Authored by Jim Stinson | Updated 22 Mar 2017 at 11:58 AM

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Washington, D.C. has reversed its thinking on the seriousness of federal government leaks with President Donald Trump in the White House. Leaks of classified federal information are now treated as not a big deal — so long as they are damaging to Trump. Damaging leaks of classified information seem to be the preferred way to pry information from Trump, a Republican, no matter the slippery slope that federal workers head down when they unleash the documents.

A transcript of the president’s call to a foreign leader? No problem. Unmasking the name of an American citizen as he spoke to the Russian ambassador? That sounds fine to many. So long as it zings Trump.

In the previous decade, Democrats demanded prosecution of leakers of classified information, and with gusto.

In fact, the last time the Republicans held the White House, the Democrats and media built a witch hunt around a journalist’s news column. The goal was to embarrass the administration of President George W. Bush.

The Plame Affair

On July 14, 2003, columnist Robert Novak revealed that an Iraq War critic, Ambassador Joseph Wilson, had traveled to Africa in February 2002 to look into claims Iraq was buying yellowcake uranium from Niger.

It was a complicated tale of the buildup to the war, but Novak got into trouble for this sentence: “Wilson never worked for the CIA, but his wife, Valerie Plame, is an agency operative on weapons of mass destruction. Two senior administration officials told me that Wilson’s wife suggested sending him to Niger to investigate.”

David Corn, a left-wing journalist now with Mother Jones, insisted the law had been broken in the leak to Novak. The political drumbeat began, the CIA asked for action, and in September 2003, President Bush and his attorney general named a prosecutor. The investigation took two long years. As the indictment came, liberals could barely contain their glee. Some hoped for Bush’s Deputy Chief of Staff Karl Rove to be “frog-marched” to court.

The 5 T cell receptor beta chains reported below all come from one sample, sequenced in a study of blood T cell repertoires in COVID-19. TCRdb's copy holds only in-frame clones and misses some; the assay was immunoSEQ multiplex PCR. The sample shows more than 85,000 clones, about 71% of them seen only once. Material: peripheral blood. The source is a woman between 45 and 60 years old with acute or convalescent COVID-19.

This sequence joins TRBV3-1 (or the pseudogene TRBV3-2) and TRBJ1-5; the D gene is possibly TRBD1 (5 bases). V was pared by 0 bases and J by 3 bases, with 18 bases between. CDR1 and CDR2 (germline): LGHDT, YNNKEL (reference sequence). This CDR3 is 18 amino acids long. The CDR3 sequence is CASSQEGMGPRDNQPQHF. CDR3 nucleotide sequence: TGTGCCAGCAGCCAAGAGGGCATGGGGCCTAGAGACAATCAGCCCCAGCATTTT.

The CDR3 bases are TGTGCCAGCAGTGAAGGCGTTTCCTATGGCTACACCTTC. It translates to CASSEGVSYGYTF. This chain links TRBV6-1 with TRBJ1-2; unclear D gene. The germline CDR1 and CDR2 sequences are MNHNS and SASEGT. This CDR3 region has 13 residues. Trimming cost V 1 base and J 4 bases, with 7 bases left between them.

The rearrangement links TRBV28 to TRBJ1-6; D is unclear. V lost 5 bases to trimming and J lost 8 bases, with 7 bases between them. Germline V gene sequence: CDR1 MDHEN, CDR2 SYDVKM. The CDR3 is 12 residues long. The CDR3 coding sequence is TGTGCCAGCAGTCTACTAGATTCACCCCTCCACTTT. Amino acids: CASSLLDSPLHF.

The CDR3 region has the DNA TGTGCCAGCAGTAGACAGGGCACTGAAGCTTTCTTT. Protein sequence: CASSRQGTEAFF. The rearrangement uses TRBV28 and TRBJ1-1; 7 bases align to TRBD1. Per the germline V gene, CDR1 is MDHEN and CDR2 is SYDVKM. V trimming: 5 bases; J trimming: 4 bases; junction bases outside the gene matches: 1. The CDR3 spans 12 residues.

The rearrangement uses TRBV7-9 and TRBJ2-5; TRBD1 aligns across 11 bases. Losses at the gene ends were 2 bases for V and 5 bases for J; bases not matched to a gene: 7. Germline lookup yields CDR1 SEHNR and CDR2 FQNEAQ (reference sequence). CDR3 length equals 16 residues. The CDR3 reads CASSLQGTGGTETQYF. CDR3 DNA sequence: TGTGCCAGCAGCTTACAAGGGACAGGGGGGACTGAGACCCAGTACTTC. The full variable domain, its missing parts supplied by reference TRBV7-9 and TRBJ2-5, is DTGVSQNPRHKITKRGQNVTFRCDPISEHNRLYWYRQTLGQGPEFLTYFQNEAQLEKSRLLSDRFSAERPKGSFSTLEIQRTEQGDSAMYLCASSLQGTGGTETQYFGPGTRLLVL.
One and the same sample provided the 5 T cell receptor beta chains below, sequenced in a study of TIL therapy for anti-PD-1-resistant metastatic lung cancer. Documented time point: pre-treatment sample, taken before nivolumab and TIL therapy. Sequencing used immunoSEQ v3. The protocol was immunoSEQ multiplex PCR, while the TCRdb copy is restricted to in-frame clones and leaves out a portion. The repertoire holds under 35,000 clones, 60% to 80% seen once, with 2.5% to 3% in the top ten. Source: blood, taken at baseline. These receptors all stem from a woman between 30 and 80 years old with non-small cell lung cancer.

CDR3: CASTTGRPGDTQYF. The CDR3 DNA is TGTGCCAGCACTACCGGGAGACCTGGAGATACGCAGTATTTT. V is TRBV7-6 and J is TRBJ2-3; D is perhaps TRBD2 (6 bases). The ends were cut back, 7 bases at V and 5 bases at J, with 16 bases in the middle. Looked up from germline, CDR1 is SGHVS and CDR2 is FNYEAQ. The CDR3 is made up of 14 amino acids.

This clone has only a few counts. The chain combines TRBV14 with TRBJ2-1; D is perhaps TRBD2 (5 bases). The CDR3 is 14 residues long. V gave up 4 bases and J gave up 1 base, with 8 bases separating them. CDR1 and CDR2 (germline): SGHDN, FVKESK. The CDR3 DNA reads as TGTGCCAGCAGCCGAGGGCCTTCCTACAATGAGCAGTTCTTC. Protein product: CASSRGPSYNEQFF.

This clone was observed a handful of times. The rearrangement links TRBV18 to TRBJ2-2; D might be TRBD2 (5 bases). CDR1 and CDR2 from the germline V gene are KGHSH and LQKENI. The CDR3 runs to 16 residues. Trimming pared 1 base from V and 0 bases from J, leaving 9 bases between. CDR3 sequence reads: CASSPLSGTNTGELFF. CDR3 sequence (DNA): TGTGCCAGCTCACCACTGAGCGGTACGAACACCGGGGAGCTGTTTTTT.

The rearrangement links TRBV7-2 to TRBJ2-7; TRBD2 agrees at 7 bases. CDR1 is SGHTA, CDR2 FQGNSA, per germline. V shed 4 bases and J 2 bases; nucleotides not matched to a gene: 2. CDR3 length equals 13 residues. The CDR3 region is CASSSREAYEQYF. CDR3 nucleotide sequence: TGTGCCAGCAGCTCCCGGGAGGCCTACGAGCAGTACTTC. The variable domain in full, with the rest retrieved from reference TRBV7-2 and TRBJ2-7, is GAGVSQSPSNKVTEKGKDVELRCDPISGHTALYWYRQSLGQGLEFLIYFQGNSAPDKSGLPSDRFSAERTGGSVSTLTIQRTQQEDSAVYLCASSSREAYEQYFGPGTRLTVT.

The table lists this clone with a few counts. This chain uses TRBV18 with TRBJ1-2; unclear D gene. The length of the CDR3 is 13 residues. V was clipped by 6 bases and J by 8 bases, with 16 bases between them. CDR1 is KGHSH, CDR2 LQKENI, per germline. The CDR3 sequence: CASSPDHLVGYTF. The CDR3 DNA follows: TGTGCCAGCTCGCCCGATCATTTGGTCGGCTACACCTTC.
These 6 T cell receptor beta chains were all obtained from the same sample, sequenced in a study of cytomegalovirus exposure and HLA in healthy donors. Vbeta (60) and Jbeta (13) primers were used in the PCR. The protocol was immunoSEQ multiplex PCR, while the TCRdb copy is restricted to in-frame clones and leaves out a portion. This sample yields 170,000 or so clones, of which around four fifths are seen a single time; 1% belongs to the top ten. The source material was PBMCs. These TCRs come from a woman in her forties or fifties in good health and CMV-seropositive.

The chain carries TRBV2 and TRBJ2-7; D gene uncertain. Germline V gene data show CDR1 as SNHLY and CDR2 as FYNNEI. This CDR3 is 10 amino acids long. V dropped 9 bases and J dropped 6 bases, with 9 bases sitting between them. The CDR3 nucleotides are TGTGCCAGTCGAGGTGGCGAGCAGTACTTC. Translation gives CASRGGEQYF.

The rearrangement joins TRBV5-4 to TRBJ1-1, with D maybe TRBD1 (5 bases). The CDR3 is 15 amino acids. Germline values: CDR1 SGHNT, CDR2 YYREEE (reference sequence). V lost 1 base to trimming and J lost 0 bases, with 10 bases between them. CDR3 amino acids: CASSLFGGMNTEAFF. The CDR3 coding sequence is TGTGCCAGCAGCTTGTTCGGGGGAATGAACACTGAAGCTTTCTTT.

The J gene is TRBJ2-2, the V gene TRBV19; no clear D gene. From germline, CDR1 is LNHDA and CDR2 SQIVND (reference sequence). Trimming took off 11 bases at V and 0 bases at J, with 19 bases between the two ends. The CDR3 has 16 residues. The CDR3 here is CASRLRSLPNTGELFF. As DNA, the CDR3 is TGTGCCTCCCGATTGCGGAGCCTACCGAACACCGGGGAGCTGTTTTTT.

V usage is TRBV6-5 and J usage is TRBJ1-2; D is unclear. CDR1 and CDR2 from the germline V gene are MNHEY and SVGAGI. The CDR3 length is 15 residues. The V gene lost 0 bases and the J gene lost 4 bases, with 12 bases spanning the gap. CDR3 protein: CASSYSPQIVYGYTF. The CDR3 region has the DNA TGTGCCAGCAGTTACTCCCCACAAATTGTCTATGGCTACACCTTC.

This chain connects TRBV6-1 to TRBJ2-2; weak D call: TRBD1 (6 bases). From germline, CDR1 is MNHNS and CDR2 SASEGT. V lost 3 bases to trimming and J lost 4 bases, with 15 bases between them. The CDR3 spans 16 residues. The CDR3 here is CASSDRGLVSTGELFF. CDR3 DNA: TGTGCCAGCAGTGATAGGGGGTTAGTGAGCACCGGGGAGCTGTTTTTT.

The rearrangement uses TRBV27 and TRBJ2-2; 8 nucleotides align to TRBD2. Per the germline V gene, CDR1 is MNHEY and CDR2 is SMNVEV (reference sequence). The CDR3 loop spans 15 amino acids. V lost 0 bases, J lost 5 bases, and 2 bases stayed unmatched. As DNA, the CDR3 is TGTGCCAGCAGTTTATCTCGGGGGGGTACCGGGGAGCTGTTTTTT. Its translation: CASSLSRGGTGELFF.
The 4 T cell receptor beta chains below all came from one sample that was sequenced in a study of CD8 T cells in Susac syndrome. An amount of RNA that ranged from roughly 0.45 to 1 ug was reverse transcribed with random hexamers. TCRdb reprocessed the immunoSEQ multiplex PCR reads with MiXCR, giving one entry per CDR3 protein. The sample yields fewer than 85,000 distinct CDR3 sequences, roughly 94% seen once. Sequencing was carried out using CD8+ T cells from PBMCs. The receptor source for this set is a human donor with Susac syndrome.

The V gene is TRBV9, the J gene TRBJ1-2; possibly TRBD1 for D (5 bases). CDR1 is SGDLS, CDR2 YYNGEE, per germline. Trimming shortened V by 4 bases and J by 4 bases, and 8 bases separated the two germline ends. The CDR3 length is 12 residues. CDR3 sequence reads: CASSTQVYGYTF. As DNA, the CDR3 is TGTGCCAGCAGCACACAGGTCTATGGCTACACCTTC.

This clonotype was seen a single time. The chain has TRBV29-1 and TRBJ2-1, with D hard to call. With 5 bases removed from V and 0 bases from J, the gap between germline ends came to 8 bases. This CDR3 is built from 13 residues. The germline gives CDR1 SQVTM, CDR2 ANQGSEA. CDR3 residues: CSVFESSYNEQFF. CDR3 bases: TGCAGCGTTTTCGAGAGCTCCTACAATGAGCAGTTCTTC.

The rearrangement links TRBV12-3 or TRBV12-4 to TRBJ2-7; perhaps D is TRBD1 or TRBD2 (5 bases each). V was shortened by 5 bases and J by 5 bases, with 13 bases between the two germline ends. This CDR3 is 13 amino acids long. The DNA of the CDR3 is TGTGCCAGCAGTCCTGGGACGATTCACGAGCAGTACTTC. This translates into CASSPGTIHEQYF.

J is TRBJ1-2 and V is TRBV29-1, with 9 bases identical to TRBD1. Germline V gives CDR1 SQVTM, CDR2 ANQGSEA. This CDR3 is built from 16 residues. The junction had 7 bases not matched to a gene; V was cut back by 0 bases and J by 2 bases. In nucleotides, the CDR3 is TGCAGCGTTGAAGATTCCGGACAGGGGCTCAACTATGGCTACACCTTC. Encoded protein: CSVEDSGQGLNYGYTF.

And Lawrence O’Donnell, now with MSNBC, made an infamous whiff of a prediction: “[A]t least three high-level Bush Administration personnel indicted and possibly one or more very high level unindicted co-conspirators.”

But no one was indicted for the leak itself. Scooter Libby, chief of staff to Vice President Dick Cheney, was indicted for misleading federal investigators in 2007. Perhaps realizing the political nature of the case, President Bush commuted Libby’s sentence.

New Standards in 2017: Fast-forward to February 2017.

Michael Flynn, Trump’s national security adviser, resigned on Feb. 13 because it was disclosed in leaks that he spoke with the Russian ambassador in late December. Flynn had told Vice President Mike Pence that he did not mention sanctions on Russia. The leaks were detailed enough to prove that wrong. The amount of effort that went into the leak was prodigious, according to a Republican staffer on Capitol Hill who works in intelligence.

The leaker would have not only have to have access to the transcripts of the Russian ambassador, but power to “unmask” Flynn, who would have been initially protected by U.S. law.

The seriousness of the leaks involving Flynn helped build tremendous disappointment on Monday, when FBI Director James Comey, acting oddly as usual, said he could not even confirm an investigation into the leaks.

A former intelligence operative told LifeZette that the leaks of Flynn’s name show possible political intent, from the start of the intel gathering all the way through. The former intel operative says he wonders who at the FBI or the National Security Agency received emails or calls from the National Security Council or the White House about the Flynn meeting. The former intel operative says normally, any intelligence professional, especially a manager, would recognize that the collection of Flynn’s data, even in the incidental fashion as they followed the Russian ambassador, would be so laced with political danger to their agency that they would “run away” from it. Or they would notify the relevant oversight committees at Congress, to protect everyone concerned.

Instead, the information got leaked to the media, to damage Flynn.

What if the shoe had been on the other foot?

What if, the former intel operative wondered, the Bush administration’s National Security Council had received incidental collection on the Obama campaign in late 2008, and not informed the congressional oversight committees?

There would be hell to pay, he said.

So what is the media doing in 2017? They are asking for more leaks of classified documents. Some newspapers have even set up anonymous online “dropboxes.” And the Democrats? They are nowhere to be seen on the issue.